It looks as if Ubisoft has plans on inducting the Assassin’s Creed franchise into its full-service strategy. This should come in as no surprise given that Ubisoft used Assassin’s Creed Origins service set up to see how gamers and fans would react. Well, according to a new report it sounds as if the Assassin’s Creed franchise will explore service mechanics like Rainbow Six Siege, For Honor, and other titles under Ubisoft’s belt.
Publication site gamesindustry.biz published an interview with Alain Corre, who serves as an Executive Director of EMEA at Ubisoft Entertainment, and found out service-related stuff from the man.
According to the interview’s second paragraph, we learn that Ubisoft has plans on supporting multiplayer and single-player games well over three years. The site highlights titles such as For Honor and Rainbow Six: Siege. The outlet even points to titles like Skull & Bones and Tom Clancy’s The Division 2 have openly been designed to engage players for years, not weeks.
And with so many Ubisoft games embracing a service set up, we learn from the publication site during the interview with Corre the following information about the next Assassin’s Creed title:
“The idea with Odyssey is to create new content every week so that it’s a [lively] adventure for the fans. So there’s always something new, something fresh and something they can discover and appreciate. We want this Odyssey to be living, to always be fresh, so it’s a different way to create games this way.”
When the publication site heard about this, a confirmation had to be made with the same question regarding if Assassin’s Creed Odyssey would be a service product or not, to which the following answer from Corre reads:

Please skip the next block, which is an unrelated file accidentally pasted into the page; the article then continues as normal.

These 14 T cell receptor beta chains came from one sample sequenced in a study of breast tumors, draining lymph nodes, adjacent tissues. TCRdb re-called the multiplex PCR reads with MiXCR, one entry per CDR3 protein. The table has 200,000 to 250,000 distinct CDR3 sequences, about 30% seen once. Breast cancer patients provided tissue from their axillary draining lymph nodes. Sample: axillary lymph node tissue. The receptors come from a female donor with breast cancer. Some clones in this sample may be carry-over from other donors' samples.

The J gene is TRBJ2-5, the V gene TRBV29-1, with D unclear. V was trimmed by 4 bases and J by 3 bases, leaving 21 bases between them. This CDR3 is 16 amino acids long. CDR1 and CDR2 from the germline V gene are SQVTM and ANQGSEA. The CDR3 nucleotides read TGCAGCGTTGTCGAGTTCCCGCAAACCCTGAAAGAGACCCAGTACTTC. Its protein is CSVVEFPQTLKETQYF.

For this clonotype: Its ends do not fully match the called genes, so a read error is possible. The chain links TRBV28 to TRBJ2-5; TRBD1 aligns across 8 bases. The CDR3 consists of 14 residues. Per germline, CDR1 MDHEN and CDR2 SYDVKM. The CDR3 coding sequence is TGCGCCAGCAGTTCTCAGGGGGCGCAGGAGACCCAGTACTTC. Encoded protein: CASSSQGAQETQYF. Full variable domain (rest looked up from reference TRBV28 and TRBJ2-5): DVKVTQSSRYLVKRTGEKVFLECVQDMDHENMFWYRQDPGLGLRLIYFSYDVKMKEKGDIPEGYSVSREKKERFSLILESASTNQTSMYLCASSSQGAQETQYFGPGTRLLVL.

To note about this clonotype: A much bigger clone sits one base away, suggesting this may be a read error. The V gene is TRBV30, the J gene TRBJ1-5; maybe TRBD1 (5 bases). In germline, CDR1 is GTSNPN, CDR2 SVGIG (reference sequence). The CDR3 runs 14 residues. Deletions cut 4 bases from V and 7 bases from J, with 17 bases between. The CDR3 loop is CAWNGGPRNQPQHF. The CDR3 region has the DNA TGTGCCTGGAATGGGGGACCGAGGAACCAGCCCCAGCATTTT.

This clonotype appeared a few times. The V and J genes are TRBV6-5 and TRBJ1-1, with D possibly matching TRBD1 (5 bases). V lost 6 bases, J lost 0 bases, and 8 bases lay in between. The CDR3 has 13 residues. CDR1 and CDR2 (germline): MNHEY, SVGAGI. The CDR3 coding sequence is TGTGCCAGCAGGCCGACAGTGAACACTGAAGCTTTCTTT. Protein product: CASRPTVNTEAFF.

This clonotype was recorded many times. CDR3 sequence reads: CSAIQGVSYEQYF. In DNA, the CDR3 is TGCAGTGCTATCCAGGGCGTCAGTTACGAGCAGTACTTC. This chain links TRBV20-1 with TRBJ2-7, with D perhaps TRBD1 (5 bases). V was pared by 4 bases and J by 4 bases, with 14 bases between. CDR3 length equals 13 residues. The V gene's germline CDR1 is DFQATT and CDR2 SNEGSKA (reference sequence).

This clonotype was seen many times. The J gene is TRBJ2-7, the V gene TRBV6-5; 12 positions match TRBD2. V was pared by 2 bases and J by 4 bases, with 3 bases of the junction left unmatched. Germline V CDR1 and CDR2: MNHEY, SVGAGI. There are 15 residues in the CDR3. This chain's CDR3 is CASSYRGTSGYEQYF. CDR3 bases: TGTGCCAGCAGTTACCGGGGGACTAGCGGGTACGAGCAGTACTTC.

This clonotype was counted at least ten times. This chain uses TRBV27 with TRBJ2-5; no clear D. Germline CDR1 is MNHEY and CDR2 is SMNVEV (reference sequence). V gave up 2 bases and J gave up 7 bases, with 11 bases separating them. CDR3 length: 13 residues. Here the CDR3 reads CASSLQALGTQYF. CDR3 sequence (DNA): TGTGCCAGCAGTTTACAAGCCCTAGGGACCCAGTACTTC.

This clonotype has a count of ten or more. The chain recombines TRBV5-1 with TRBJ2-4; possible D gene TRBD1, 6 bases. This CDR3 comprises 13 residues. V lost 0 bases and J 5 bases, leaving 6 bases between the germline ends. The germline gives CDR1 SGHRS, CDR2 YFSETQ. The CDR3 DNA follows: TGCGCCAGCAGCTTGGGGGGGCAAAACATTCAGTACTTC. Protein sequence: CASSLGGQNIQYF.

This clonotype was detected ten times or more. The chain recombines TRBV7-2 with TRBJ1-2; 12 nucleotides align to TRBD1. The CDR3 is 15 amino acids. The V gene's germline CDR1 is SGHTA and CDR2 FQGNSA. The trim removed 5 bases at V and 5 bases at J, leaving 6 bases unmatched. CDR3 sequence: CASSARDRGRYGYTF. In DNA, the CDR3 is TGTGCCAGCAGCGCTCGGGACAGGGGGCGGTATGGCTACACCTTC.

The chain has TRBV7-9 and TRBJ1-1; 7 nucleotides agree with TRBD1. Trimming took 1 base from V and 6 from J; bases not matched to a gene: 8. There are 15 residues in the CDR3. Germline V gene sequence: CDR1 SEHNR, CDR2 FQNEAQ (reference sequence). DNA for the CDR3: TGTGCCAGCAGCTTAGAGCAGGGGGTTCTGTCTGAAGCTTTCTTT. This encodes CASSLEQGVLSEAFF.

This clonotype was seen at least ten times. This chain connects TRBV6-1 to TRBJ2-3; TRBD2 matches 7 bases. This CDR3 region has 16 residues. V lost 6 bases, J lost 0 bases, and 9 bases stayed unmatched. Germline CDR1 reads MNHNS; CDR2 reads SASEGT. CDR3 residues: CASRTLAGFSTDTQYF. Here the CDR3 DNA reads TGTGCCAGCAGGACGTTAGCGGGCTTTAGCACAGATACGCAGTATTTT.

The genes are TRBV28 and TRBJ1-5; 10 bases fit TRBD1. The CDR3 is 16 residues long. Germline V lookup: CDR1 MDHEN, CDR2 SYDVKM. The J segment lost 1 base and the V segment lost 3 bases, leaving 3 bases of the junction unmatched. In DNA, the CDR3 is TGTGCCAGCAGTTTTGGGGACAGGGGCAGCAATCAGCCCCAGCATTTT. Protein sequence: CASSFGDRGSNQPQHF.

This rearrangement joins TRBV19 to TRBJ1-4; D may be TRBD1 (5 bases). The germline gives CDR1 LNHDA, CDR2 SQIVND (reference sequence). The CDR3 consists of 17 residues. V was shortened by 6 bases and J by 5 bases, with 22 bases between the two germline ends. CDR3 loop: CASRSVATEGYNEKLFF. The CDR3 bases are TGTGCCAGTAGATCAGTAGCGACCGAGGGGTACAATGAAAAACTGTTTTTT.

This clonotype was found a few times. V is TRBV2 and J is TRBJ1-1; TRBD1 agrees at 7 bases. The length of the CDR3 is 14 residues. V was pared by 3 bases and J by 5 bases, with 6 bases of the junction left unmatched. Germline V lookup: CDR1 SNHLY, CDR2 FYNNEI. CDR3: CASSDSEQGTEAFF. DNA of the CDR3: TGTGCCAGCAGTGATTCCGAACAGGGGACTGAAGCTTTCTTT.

“Yes, it’s a service. It’s a service-type product.”
In addition to the above confirmation, Corre went on to explain the reason why he and Ubisoft believe why fans like service models in video games:
“When you look around, more and more it’s games-as-a-service [titles] that are the most appreciated by the fans. Because when you have invested tens and tens of hours in a game, and if there are new reasons to stay because you have fresh content to come, or innovation on a regular basis, then you are happy because all of the time you have invested… It’s part of your life.”
The publication site went on to explain that monetization efforts by Ubisoft regarding Assassin’s Creed Odyssey are unknown at this point and time, Corre, however, did elaborate on another factor about this service setup, though:
“What is important for us is the happiness and the pleasure of our fans. We have always said we would create extra content they would be happy to pay for if it was something that was logical. When we create costumes or cosmetic items, you can choose whether to buy them or not. It depends on what you wish. It doesn’t change the balance of the game at all, which we have always been very careful about.
He, Corre, continued on about the game’s service model and said:
“Some players don’t have the same time as others, so we have boosters, but this is really the only thing we’re doing because we want the pleasure of our fans. That’s really key in the long run, because we’re in the creation of franchises and worlds in the long run, and we want to respect the fans because we want them to go on supporting us.”
With all of that said, what’re your thoughts on Ubisoft wanting to expand their portfolio of games with a service model?
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